Human Resources Recertification Available

The Human Resource Certification Institute (HRCI) has granted approval for certified HR personnel to be recertified through William Woods University’s human resources program.


“This is a strong marketing boost for the program as many HR practitioners need recertification credits to stay current,” Brian Lemons, director of business programs for WWU’s Graduate and Adult Studies, said.


Since HRCI first began its certifying effort in 1976, it has awarded its Professional in Human Resources (PHR) or Senior Professional in Human Resources (SPHR) designation to nearly 60,000 HR professionals.


For many, achieving certification becomes a personal professional goal—a way to test knowledge and to measure it against one’s peers. Others see certification as an aid to career advancement.


Certification is awarded for three years. At the end of that cycle, recertification is required either by documenting 60 recertification credit hours of HR-related professional development activities or by retaking the exam.


That’s where William Woods comes in.


The university began offering a master of business administration (MBA) degree with a human resources concentration in Jefferson City last fall and in Columbia this spring.


The program focuses on three distinct areas of human resources: Employment Law and Labor Relations; Compensation and Benefits, and Performance Management, Training and Development. Each of these courses has been approved for 24 recertification credit hours.

Certified HR personnel seeking an MBA could be recertified through this program. A three-course HR mini-track is available for those who are certified, but not seeking an MBA.


Developed for the full-time working adult, the MBA with human resources concentration is a 36-hour program intended for the professional who is involved in management decisions and practices that directly affect or influence the people who work for an organization.


“In recent years, increased attention has been devoted to how organizations manage human resources,” Lemons said.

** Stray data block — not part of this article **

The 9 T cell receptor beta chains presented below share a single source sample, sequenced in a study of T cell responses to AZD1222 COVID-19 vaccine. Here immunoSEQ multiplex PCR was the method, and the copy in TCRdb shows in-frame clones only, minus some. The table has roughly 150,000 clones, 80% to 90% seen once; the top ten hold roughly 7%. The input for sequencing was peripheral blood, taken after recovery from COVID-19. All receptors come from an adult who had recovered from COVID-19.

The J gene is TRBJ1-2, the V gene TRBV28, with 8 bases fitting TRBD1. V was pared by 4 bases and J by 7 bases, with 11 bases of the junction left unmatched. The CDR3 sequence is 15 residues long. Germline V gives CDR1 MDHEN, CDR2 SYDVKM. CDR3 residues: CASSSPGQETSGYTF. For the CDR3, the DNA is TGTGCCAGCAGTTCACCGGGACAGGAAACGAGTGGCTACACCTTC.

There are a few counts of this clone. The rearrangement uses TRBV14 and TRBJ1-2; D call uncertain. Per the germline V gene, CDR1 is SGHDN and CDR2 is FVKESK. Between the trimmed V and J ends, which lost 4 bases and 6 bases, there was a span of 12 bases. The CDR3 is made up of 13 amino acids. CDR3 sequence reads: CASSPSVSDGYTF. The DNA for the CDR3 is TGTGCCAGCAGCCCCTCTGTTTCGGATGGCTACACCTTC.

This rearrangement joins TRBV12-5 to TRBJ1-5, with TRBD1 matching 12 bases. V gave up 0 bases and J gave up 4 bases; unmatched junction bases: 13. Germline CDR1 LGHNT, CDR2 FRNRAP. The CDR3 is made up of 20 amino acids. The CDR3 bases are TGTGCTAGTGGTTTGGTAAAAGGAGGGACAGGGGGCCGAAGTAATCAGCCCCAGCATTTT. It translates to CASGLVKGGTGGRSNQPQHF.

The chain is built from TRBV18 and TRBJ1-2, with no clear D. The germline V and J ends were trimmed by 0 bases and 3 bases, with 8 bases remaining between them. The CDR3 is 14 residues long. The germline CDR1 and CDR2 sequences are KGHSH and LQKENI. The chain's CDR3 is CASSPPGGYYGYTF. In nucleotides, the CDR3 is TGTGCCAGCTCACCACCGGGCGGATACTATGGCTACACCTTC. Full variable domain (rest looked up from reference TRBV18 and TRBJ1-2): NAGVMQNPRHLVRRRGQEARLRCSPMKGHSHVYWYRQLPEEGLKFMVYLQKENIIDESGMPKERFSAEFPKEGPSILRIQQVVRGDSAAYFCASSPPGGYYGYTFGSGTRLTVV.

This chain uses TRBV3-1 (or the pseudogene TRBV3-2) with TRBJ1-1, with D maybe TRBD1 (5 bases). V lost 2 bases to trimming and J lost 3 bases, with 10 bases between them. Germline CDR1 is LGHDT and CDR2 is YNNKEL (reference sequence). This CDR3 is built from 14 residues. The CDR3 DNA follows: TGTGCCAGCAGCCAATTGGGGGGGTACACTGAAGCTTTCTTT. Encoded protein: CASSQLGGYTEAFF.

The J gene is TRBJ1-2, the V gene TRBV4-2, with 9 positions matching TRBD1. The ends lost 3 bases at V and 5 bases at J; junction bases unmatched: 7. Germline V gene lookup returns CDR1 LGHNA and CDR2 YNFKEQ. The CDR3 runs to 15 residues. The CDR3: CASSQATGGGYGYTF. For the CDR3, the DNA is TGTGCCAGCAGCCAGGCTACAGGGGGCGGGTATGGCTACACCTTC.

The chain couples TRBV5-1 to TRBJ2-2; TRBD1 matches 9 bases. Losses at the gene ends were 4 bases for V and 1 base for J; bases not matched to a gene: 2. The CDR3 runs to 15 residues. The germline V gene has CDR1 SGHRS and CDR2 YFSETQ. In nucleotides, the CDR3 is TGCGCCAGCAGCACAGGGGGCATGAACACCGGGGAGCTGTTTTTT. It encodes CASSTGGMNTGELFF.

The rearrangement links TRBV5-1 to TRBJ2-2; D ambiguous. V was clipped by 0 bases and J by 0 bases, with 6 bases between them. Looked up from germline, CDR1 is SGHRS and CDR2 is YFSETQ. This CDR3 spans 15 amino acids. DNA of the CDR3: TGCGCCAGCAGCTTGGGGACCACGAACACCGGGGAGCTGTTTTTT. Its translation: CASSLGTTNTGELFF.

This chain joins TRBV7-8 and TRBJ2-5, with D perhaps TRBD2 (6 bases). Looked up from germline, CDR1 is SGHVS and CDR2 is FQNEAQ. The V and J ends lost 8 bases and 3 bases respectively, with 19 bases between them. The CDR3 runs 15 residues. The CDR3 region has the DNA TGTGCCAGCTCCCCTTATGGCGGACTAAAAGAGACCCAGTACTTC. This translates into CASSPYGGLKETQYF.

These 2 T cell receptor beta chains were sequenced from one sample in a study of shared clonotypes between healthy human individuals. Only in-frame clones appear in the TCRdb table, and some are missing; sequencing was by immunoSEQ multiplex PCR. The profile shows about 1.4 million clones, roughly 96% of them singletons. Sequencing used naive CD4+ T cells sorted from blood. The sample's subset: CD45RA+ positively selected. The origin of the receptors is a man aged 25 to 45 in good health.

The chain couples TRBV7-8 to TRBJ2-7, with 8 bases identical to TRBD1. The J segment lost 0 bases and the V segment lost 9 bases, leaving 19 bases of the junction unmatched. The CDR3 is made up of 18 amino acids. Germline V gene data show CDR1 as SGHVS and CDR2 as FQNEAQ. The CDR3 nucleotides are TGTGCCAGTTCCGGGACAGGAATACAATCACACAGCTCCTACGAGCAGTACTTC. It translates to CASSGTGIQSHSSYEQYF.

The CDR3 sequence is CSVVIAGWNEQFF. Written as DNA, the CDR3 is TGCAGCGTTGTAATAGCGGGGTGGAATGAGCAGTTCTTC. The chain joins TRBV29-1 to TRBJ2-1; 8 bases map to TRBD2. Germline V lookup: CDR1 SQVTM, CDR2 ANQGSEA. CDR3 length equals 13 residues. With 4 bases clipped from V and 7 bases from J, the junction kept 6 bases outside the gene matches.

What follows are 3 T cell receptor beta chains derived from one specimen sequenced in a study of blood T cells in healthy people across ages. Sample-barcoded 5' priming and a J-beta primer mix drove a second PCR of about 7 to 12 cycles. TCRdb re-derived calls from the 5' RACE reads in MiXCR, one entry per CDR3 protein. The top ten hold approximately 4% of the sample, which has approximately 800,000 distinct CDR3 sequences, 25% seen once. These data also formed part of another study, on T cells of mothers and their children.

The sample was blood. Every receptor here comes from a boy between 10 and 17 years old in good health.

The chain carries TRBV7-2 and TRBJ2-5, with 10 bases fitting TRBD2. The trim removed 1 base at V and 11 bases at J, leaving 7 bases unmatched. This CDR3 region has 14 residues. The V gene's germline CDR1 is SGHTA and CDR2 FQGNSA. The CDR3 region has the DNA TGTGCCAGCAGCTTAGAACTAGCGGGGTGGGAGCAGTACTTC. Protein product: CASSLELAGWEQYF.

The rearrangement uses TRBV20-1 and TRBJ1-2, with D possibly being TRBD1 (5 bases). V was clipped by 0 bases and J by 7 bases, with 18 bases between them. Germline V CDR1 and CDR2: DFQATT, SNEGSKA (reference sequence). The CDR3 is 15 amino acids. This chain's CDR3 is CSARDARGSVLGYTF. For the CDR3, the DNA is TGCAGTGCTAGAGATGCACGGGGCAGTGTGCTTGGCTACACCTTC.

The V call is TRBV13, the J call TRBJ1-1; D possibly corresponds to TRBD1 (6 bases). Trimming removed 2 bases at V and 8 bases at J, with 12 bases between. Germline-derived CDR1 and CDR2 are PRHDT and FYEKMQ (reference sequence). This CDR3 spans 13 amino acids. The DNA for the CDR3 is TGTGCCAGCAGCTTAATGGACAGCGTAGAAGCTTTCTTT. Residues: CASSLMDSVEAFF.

“This increased attention comes from the realization that an organization’s employees enable an organization to achieve its goals, and the management of these human resources is critical to an organization’s success.”


According to Lemons, the new HR concentration was developed with the belief that organizational success is based not on conventional factors like large size, unique image, perfect market niche or dominant market share, but on how employees are treated.


“The career outlook for HR professionals is strong,” he said. “External events related to corporate reorganization, global competition and changes in workforce demographics represent long-term trends that have transformed the way organizations interact with employees. HR professionals are in a pivotal position in terms of these challenges.”


According to Lemons, the MBA with human resources emphasis is unique to mid-Missouri. He said the faculty are leaders in the business community, who bring years of practical professional experience to the classroom.


“That’s important in today’s marketplace—to have a high quality course taught by a practitioner. Our program was designed by practitioners for practitioners; they teach the class they crafted.”


He added that the MBA-HR “utilizes particularly strong practitioners,” including Bob Scribner, president/owner of Executive Advantage; Ron Jenks, human resource director for Missouri Employers Mutual Insurance, and Bob Irish, human resources consultant for St. Mary’s Health Center in Jefferson City.


Prospective students are encouraged to contact the university’s Graduate and Adult Studies program. Call 1-800-995-3199 or contact WWU by e-mail at cgas@williamwoods.edu. More information is available on the William Woods website at www.williamwoods.edu.